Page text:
Chicago Maroon: What are some of the differences between running in high school and at the college level?
Griffin Brunk: High school and college running really differ in two ways for me. First, the friendship level. In high school, my main group of friends was from my classes: I saw the same people every day, in the same place, at the same time. Here, not so much, as the variety of classes and interests seem to make it less likely to have familiar faces in a lot of your classes. As such, the team really became my social circle. UC Running’s motto is “team on three, family on six,” and for me, that is absolutely true. Second difference is the mileage. High school mileage was something like 49 miles a week, probably less since I never ran on Sunday. Here, most of us hit 60 to 70 miles a week. That’s a big jump, both in wear and tear on the legs, as well as just how much time we spend on the roads.
CM: What’s the craziest (but still appropriate) thing you can tell me about the men’s cross-country team?
GB: I’d say the amount we can eat. We are talking serious amounts of food every meal. We will each usually down three to five Bartlett plates, a bowl of cereal, [some] fruit and cookies, and a couple glasses of Gatorade for each meal, more if the ice cream bar has pirate’s booty or cookies and cream. This leaves us full for approximately 30 minutes before we end up scrounging around for something to snack on. It is not uncommon for the third floor of the Reg (where the team congregates to do work) to crinkle with the sound of chips and candy wrappers.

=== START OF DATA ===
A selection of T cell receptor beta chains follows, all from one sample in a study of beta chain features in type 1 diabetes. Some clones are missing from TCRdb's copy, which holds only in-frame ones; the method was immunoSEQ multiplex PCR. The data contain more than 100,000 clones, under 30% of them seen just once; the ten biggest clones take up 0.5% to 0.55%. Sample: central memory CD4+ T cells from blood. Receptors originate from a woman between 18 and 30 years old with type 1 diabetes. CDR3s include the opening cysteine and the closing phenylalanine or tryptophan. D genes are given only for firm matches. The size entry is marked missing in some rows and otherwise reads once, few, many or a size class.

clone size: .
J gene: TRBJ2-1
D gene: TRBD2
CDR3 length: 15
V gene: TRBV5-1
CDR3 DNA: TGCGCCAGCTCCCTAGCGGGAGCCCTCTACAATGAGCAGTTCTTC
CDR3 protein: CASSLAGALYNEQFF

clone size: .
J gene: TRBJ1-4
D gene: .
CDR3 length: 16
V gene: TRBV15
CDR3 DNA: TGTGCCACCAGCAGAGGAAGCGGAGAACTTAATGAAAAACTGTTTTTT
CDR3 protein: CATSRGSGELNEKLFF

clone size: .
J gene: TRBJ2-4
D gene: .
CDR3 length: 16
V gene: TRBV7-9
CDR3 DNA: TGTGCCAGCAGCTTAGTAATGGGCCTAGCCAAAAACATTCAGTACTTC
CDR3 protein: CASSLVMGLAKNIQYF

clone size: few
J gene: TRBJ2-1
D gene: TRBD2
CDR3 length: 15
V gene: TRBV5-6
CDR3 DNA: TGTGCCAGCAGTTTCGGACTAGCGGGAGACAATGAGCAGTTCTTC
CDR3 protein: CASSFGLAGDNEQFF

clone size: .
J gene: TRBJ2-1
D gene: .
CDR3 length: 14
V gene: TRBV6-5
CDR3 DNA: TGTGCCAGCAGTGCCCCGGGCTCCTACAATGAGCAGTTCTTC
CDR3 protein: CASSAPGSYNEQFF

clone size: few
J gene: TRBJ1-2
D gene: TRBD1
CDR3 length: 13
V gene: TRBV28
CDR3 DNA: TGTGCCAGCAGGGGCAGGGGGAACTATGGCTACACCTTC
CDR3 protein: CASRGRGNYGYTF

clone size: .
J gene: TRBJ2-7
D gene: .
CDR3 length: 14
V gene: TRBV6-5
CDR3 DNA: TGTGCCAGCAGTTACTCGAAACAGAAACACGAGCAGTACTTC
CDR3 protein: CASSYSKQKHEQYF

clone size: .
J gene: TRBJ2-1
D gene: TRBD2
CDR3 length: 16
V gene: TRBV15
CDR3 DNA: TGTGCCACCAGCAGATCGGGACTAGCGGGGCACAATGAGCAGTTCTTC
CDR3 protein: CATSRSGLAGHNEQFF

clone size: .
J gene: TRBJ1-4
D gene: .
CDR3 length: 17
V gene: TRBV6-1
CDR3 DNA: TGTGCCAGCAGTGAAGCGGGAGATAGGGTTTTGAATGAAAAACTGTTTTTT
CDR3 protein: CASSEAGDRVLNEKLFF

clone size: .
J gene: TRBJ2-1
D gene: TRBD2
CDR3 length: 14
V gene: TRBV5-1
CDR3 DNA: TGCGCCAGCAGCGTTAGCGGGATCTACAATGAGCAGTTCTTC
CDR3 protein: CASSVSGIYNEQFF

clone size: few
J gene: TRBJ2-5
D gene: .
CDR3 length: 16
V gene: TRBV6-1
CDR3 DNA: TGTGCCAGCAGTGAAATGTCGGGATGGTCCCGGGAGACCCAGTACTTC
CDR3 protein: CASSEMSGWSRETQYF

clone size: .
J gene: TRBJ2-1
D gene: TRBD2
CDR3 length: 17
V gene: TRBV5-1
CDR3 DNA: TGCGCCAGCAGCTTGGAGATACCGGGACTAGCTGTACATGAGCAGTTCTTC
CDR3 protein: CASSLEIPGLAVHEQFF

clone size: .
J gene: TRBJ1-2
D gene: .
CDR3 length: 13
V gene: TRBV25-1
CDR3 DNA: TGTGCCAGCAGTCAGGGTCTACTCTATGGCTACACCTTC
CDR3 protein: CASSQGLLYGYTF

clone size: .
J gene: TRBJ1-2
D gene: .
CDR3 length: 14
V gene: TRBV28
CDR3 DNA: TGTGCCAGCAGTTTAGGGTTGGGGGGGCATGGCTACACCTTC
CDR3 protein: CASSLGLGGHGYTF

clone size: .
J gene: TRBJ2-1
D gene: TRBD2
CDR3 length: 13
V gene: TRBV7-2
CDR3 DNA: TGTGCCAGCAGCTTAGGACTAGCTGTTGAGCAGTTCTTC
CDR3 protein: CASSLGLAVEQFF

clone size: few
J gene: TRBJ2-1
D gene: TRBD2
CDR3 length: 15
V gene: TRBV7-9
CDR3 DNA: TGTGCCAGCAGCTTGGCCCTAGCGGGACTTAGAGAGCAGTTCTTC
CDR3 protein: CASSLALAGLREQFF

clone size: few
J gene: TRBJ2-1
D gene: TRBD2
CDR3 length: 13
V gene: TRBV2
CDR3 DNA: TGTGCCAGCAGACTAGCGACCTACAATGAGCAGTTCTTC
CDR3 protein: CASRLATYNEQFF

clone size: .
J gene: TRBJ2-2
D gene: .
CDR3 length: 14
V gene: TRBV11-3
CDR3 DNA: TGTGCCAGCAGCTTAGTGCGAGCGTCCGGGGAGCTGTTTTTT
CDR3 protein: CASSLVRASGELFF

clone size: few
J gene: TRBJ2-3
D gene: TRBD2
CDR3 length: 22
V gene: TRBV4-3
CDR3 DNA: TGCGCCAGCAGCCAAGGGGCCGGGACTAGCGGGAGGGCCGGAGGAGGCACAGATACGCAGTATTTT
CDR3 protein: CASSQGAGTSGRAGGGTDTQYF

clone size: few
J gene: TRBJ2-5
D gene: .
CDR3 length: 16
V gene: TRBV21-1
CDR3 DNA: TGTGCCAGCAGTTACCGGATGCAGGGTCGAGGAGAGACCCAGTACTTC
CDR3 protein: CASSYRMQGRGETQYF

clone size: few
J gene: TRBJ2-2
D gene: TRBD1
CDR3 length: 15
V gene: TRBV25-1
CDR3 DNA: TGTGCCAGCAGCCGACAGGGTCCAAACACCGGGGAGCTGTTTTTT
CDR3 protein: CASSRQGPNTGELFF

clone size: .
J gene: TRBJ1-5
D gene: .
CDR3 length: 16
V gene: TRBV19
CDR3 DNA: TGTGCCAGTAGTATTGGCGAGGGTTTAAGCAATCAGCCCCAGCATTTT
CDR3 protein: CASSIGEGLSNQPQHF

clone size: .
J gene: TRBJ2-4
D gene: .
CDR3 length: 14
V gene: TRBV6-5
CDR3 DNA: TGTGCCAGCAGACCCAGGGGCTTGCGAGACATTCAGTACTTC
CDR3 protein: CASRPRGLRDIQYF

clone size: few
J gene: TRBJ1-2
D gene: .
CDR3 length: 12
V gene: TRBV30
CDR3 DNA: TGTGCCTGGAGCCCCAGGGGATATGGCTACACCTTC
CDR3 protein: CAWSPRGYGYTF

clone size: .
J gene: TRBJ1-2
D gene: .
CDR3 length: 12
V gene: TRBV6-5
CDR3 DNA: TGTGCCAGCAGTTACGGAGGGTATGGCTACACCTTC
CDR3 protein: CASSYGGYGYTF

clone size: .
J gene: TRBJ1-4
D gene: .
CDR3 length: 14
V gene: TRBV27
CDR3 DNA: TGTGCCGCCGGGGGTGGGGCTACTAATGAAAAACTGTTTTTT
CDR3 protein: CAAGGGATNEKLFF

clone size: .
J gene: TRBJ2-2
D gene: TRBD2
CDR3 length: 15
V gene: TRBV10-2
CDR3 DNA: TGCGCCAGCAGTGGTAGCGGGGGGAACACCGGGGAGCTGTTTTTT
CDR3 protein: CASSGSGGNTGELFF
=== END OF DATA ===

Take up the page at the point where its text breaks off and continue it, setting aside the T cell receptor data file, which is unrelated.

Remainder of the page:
CM: What’s something that someone not on a cross-country team would never know about running, or specifically about the sport/competition?
[img id="110755" align="left"/]GB: I don’t think that non-runners really know just how good racing feels. I will be the first to tell you that racing can suck: It hurts, you’re tired, and you constantly ask yourself why you continue to do this stupid sport. But eventually, you just find a rhythm, a pace that you settle into and just cruise through the rest of the race. By the end, you have this intoxicating sense of accomplishment, both for beating the race, as well as that annoying gremlin in your head telling you to slow down and drop out.
CM: When did you begin running? How old were you?
GB: I started running in sixth grade, by maternal fiat. This one day in the summer before sixth grade, my mom told me to put on some athletic clothes. I apparently needed new shoes, and she wanted to “make sure the shoes worked when I was active.” With hindsight this statement is clearly hogwash, but sixth-grade Griffin was not a bright bulb. Anyway, we hopped in the family van, and away we went. However, rather than a shoe store/mall/mercantile establishment of any sort, she drove to the local middle school and punted me into a throng of similarly clad kids. I was summarily informed that I now ran cross country, and that she would see me at the end of practice. That last bit was simultaneously a promise and a threat.